Early defibrillation: healing shock in sudden heart failure

Sudden cardiac death - in Germany alone, this "fast" death kills 100 000 people a year. Usually, arrhythmias (ventricular fibrillation) are the reason when the heart gets out of rhythm and beats so fast and disorderly that a cardiovascular standstill is the result. In such a situation, only treatment with cardiac shock (defibrillation) can help. And this should be done as early as possible, because with each minute the chance of survival of the person concerned drops by 10%. Electro shock therapy of the heart is usually performed by healthcare professionals. Usually by doctors, in an emergency, but also by specially trained paramedics, paramedics, etc. This usually happens in the context of a CPR, but occasionally also to treat chronic arrhythmia.

Every minute, the survival rate drops

However, medical professionals are not always present when such an emergency occurs and so vital minutes pass before the arrival of the ambulance or the emergency medical officer. A reason to place the life-saving devices in public places and to make the operation so easy and safe that also laymen can handle them.

Semi-automatic defibrillators (AEDs = Automated External Defibrillators) have been around for quite some time now for so-called early defibrillation in public buildings with high public traffic (eg in airports, official buildings, shopping centers, railway stations). They are referred to as semi-automatic, because the device automatically creates an ECG analysis after sticking on special electrodes and then signals the helper what he has to do. Most of them are housed at information desks, etc., where immediately trained staff is available. Special signs point to the AEDs.

How does a premature defibrillator work?

Semi-automatic defibrillators are easy and safe to use: The helper is informed via voice control (voice recorder) and a text display of all necessary steps: First, 2 surface electrodes are glued. With their help, the device can completely independently analyze the heart rhythm of the patient. If a ventricular fibrillation or a ventricular tachycardia (arrhythmia with too rapid heart rhythm) before, the user receives the request by pressing a button to trigger a surge.

Important: The power surge can only be triggered when prompted by the device, not on the initiative of the helper. If a current pulse is triggered, the device will re-analyze the ECG and may issue the instruction to re-deliver the shock. Not only are AEDs safe to handle, they also work with a maintenance-free long-life battery and perform automatic self-tests for functional testing.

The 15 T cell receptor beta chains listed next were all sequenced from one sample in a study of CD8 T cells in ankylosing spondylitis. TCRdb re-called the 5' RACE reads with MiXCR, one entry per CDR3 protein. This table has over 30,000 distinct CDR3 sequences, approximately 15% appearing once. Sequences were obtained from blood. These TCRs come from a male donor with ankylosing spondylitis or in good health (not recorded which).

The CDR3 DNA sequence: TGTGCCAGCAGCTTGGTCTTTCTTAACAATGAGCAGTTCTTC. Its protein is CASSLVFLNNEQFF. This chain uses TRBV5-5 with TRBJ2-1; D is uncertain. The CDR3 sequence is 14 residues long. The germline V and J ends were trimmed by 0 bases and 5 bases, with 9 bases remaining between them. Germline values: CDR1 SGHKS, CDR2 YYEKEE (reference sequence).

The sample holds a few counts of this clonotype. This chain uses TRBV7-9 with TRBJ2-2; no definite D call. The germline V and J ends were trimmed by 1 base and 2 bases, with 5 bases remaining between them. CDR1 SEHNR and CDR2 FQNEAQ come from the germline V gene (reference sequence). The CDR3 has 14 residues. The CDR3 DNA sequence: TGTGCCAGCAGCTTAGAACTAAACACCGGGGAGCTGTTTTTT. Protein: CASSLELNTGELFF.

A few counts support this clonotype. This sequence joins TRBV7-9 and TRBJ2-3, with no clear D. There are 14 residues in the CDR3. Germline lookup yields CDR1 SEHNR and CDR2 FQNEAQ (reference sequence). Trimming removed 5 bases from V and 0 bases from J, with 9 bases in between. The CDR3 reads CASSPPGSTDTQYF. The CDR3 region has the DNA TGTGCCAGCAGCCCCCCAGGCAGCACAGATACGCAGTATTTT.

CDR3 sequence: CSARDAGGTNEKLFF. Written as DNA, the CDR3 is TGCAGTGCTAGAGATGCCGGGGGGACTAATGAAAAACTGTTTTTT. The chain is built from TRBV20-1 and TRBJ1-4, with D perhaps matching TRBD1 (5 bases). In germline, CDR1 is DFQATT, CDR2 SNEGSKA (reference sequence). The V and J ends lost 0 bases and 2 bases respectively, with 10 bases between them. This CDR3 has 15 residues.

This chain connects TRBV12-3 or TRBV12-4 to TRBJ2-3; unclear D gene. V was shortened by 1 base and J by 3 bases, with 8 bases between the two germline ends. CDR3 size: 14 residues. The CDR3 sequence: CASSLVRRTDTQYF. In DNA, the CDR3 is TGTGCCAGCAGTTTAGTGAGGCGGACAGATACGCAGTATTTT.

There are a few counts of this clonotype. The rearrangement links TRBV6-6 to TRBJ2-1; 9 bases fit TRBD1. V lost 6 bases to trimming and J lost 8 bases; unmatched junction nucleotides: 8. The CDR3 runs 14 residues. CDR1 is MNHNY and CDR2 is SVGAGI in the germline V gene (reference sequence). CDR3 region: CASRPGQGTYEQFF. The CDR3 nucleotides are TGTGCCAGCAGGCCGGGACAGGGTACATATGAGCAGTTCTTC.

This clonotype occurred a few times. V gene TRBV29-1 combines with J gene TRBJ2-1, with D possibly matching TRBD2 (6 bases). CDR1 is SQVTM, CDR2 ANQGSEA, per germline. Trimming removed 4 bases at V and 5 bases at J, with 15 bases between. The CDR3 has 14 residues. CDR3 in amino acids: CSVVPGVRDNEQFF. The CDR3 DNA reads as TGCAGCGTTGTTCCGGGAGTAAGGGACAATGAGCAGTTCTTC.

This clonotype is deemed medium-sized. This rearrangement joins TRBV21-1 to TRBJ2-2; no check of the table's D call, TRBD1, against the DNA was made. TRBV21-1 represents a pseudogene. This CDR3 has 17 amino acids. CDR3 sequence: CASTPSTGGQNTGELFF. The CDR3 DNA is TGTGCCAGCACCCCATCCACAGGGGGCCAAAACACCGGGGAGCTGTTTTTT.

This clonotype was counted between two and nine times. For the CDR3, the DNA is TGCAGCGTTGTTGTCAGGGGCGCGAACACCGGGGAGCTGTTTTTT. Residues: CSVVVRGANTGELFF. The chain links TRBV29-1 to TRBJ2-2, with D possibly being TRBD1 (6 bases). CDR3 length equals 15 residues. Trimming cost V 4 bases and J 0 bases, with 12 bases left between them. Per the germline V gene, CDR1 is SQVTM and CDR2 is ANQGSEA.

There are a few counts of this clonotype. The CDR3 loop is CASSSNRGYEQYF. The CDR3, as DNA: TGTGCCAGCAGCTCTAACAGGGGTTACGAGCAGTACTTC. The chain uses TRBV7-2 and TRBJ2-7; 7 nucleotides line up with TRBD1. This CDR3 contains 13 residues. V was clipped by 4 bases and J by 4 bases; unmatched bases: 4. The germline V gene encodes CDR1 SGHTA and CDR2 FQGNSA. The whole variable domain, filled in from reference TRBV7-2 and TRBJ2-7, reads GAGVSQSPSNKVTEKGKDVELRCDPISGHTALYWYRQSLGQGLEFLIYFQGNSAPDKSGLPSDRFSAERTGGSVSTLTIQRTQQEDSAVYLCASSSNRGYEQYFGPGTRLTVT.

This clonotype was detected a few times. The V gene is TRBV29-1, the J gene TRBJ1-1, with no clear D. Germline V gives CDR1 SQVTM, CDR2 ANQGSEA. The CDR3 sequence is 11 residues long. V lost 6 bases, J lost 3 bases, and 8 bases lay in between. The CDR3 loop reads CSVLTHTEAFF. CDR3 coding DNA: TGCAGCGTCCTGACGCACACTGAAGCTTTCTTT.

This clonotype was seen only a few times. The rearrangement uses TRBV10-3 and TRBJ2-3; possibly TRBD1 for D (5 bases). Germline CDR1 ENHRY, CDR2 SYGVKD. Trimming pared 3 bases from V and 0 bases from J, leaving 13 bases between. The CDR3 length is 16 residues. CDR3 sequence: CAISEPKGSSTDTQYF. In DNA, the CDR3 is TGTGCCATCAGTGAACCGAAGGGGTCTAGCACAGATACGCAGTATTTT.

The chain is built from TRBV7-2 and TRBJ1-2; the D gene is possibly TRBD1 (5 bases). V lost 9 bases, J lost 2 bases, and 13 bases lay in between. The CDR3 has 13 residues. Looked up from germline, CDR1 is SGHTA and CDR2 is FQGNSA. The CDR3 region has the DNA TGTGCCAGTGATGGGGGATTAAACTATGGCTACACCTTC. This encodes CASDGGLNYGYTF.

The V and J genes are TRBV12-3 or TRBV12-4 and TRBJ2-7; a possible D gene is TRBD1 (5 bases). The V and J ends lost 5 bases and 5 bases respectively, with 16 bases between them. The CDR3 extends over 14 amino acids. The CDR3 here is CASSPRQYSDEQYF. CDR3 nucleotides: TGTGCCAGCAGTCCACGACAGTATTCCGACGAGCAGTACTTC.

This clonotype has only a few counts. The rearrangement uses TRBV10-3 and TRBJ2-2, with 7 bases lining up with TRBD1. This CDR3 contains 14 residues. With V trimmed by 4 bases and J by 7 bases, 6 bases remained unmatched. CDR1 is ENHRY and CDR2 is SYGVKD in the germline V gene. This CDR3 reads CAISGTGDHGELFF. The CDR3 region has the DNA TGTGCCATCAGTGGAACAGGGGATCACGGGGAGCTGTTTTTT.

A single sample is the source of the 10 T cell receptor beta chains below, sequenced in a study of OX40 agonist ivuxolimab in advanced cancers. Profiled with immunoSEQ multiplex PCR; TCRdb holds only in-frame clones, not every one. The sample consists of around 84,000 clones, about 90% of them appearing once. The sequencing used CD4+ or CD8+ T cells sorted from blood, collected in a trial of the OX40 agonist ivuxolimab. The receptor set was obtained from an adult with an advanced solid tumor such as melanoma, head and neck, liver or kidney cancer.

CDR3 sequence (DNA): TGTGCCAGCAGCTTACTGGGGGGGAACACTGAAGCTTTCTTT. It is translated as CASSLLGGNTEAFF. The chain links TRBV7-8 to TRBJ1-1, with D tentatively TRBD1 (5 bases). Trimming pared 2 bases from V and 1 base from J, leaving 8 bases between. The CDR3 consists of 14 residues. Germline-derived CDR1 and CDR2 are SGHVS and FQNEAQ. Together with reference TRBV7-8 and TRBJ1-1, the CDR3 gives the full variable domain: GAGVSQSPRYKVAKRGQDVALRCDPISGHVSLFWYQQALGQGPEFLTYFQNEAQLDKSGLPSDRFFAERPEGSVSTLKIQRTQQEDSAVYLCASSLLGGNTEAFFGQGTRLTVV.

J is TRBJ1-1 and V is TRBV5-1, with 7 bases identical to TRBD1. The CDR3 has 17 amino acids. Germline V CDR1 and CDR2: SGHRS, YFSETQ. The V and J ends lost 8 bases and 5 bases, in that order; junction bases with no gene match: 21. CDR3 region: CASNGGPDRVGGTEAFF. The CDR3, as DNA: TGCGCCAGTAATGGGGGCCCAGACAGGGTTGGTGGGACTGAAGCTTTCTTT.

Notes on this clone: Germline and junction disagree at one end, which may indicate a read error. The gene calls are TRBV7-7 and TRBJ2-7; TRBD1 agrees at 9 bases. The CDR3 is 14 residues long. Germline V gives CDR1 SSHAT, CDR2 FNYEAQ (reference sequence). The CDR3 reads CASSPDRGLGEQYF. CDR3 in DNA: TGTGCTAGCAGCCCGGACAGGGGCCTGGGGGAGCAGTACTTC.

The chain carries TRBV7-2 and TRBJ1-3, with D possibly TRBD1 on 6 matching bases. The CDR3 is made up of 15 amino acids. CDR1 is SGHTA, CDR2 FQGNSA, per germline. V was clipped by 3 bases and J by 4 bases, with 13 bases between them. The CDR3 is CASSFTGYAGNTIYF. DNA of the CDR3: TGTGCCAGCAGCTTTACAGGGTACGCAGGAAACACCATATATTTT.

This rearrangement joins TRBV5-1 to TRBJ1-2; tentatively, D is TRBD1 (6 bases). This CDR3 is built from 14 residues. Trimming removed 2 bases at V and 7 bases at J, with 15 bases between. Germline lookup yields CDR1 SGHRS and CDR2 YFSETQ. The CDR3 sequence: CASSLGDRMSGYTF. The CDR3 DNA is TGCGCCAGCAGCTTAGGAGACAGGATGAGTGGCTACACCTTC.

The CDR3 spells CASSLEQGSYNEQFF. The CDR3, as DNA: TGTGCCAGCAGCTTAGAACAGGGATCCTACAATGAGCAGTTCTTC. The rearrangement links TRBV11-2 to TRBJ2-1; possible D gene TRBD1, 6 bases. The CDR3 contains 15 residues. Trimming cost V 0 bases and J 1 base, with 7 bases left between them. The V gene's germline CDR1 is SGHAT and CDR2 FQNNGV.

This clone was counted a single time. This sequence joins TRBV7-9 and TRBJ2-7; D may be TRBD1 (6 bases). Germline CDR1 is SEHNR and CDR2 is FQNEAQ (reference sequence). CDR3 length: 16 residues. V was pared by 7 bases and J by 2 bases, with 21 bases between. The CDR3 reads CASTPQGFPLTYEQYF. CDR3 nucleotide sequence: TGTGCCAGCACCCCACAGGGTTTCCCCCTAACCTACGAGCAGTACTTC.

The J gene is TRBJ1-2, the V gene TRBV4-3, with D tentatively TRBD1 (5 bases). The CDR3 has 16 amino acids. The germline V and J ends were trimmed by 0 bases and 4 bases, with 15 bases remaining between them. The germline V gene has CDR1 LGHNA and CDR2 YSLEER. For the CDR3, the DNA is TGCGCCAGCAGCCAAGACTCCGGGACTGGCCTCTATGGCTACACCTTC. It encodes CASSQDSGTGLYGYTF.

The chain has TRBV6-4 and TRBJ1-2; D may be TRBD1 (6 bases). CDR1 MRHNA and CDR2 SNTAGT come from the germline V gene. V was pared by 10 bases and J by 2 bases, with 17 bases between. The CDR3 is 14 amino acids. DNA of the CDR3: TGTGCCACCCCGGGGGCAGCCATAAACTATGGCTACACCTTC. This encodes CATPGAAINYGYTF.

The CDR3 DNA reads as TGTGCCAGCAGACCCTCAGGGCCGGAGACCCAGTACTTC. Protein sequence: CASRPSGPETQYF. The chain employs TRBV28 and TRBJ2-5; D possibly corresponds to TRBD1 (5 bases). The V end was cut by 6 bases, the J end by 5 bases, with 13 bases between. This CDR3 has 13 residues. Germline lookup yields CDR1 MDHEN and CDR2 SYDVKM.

But who should / should actually perform an early defibrillation? This question is still being discussed. Should only trained (!) First responders without a medical background or laymen be allowed to carry out the first defibrillation?

Trained first responders ...

The group of trained first-aiders includes, for example, security guards or security personnel, information desk personnel, stewardesses, police officers and firefighters. They have learned in a special training to perform the cardiopulmonary resuscitation and the handling of the semi-automatic defibrillator properly. There are currently no legal requirements for the use of these trained first-aiders. However, several specialist medical committees have issued recommendations for the education and training of this group of persons.

... against untrained laymen

But there are also freely accessible defibrillators that are available to untrained laymen. This form of "lay help" is currently still hotly debated. Because the helpers are not legally secured and do not have solid knowledge in the heart-lung-resuscitation. Thus, in an emergency, you can only deliver the electroshock for a ventricular fibrillation diagnosed by the device, but you are not adequately trained in the basic measures of resuscitation (respiratory donation, cardiac pressure massage).

Proponents of early defibrillation carried out by untrained laypeople include, for example, the initiative "Kampf die Herztod", which also includes the German Heart Foundation. She has already donated numerous defibrillators, for example in the airports Münster / Osnabrück and Paderborn / Lippstadt. The proponents hope that the use of the "untrained" will at least be able to save those affected, in whom the delivery of an electric shock spontaneously returns the heart to its normal rhythm. But also that the brave lay help can bridge the important minutes until the arrival of the rescue service. Ina Mersch

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